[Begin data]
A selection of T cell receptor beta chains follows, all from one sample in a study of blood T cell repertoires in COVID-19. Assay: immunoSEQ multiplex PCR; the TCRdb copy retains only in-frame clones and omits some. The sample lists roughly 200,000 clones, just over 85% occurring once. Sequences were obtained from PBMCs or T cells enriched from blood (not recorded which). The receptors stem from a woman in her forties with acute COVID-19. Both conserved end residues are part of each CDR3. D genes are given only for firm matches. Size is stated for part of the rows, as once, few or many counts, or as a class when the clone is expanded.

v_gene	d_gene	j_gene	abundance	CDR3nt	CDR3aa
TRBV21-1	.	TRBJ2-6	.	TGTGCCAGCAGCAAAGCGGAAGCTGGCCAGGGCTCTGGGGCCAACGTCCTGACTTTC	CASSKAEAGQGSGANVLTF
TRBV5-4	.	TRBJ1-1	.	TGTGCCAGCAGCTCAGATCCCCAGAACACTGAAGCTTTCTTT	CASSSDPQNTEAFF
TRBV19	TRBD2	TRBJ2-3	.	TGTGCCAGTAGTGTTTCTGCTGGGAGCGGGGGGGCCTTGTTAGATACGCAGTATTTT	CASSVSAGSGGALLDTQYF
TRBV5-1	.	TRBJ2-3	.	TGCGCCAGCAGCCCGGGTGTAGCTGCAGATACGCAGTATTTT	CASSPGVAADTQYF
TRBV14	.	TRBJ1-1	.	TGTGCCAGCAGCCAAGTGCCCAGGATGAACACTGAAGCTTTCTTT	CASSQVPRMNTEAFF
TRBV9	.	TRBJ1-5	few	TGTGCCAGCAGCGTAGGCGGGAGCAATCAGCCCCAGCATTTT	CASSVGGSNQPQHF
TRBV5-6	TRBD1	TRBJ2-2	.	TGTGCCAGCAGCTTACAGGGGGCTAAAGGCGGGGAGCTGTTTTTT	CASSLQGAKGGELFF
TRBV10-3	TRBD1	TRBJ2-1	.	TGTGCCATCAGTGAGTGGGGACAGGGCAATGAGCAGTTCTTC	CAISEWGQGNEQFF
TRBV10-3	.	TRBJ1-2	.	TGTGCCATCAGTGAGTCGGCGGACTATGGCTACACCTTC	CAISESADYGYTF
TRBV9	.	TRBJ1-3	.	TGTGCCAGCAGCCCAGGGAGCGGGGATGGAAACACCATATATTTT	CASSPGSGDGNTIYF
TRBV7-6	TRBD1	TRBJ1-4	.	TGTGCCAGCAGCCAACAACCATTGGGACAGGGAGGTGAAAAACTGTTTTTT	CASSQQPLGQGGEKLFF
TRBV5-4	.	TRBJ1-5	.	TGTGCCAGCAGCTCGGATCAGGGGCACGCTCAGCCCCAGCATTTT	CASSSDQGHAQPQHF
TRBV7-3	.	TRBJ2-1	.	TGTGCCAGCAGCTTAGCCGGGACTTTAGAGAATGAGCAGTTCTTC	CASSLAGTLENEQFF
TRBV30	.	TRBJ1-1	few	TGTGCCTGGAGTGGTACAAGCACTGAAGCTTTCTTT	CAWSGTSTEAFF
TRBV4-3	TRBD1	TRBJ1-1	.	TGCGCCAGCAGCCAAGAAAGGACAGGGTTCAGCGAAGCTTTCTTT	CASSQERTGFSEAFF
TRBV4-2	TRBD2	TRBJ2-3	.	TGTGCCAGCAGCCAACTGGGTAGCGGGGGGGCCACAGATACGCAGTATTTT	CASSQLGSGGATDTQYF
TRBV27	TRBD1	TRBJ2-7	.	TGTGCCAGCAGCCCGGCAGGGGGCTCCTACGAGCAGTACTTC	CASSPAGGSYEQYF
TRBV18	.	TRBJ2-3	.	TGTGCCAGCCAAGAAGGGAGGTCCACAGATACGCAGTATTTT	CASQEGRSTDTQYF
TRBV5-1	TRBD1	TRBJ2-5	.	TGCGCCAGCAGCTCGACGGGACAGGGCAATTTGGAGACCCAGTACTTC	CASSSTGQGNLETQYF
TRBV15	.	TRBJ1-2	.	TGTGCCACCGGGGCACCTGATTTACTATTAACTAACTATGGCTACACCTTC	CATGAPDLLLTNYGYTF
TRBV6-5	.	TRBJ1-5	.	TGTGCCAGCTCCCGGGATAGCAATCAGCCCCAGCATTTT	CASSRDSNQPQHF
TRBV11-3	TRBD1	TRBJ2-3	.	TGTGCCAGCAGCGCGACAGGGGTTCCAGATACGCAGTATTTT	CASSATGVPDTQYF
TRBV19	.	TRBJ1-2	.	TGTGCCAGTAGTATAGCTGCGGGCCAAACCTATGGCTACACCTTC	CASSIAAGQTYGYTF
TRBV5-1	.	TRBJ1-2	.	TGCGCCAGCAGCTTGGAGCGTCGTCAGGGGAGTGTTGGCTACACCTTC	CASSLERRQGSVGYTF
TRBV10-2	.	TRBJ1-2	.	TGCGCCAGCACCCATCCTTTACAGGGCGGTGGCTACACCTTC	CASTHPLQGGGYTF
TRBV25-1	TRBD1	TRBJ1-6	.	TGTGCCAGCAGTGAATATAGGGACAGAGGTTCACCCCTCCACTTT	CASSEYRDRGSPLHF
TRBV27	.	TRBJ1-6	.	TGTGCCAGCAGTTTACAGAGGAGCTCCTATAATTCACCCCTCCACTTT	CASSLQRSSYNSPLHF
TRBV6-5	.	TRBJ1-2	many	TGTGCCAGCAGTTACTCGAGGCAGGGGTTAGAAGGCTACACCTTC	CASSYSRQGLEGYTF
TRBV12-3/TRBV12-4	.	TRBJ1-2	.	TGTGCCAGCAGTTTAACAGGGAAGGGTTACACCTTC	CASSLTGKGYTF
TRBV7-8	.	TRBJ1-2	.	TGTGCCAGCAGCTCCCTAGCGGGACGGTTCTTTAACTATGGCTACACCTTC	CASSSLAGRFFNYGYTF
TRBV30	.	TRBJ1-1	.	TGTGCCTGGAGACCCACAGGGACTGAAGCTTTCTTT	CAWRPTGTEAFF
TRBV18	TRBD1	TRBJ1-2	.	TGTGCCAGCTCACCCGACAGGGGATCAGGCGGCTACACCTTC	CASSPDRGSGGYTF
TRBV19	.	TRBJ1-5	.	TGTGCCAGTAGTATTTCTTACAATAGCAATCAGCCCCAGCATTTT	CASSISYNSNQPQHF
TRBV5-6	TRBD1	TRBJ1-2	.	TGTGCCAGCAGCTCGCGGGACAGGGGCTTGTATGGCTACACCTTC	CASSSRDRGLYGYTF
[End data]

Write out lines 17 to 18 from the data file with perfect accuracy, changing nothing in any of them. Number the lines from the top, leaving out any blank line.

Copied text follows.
TRBV4-3	TRBD1	TRBJ1-1	.	TGCGCCAGCAGCCAAGAAAGGACAGGGTTCAGCGAAGCTTTCTTT	CASSQERTGFSEAFF
TRBV4-2	TRBD2	TRBJ2-3	.	TGTGCCAGCAGCCAACTGGGTAGCGGGGGGGCCACAGATACGCAGTATTTT	CASSQLGSGGATDTQYF